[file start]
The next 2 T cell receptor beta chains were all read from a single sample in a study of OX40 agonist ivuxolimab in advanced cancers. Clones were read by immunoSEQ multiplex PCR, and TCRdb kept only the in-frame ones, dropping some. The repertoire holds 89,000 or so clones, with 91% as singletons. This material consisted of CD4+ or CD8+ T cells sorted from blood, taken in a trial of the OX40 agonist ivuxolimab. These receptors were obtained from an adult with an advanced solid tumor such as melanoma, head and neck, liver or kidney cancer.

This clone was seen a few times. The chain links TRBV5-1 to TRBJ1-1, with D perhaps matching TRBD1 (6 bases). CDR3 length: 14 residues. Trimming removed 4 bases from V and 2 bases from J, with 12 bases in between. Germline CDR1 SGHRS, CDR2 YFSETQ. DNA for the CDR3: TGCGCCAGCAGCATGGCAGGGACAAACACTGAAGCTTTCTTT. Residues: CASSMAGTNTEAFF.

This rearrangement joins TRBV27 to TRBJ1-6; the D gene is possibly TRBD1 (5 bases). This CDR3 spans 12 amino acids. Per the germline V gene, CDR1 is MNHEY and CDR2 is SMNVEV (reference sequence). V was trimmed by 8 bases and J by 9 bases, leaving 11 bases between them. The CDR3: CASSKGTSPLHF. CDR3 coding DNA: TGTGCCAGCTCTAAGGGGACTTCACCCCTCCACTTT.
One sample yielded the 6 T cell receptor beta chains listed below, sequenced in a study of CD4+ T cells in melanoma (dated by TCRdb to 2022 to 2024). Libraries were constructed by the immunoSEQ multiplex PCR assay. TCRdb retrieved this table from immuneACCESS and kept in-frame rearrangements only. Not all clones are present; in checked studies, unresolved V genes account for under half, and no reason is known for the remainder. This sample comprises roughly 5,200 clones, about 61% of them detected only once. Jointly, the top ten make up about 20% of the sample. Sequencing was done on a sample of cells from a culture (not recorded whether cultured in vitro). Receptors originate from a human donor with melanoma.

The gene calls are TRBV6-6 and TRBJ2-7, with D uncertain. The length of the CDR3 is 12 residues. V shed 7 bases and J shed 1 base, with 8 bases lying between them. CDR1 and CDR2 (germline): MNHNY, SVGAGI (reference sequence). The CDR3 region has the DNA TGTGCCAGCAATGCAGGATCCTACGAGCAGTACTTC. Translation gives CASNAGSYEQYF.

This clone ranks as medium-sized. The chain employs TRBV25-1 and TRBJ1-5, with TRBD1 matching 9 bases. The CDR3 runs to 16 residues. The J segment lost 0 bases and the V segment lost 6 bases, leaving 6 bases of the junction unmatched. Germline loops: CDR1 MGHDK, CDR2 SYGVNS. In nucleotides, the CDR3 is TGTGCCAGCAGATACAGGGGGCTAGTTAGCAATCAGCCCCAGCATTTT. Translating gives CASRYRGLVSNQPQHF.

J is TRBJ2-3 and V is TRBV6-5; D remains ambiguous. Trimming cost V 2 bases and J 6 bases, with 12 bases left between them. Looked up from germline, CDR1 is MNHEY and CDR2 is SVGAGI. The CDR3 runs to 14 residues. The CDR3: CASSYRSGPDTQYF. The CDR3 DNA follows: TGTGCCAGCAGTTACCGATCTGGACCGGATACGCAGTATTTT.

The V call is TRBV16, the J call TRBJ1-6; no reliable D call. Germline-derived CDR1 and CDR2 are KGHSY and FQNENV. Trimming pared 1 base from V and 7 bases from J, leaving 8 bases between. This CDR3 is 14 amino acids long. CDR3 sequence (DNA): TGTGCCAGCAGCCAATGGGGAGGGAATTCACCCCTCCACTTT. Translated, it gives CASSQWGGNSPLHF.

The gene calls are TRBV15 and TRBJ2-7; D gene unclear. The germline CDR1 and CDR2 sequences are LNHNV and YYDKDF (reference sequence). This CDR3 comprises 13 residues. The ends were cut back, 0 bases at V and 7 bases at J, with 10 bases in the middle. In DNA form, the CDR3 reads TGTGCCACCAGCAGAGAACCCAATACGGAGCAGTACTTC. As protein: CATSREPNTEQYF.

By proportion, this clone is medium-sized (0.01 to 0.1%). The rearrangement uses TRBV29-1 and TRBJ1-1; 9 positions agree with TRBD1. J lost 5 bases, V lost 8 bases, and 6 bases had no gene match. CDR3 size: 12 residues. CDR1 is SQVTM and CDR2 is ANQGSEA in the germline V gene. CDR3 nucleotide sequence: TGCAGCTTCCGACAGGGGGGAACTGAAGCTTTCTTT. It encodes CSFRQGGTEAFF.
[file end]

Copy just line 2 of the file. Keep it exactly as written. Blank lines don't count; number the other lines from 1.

This clone was seen a few times. The chain links TRBV5-1 to TRBJ1-1, with D perhaps matching TRBD1 (6 bases). CDR3 length: 14 residues. Trimming removed 4 bases from V and 2 bases from J, with 12 bases in between. Germline CDR1 SGHRS, CDR2 YFSETQ. DNA for the CDR3: TGCGCCAGCAGCATGGCAGGGACAAACACTGAAGCTTTCTTT. Residues: CASSMAGTNTEAFF.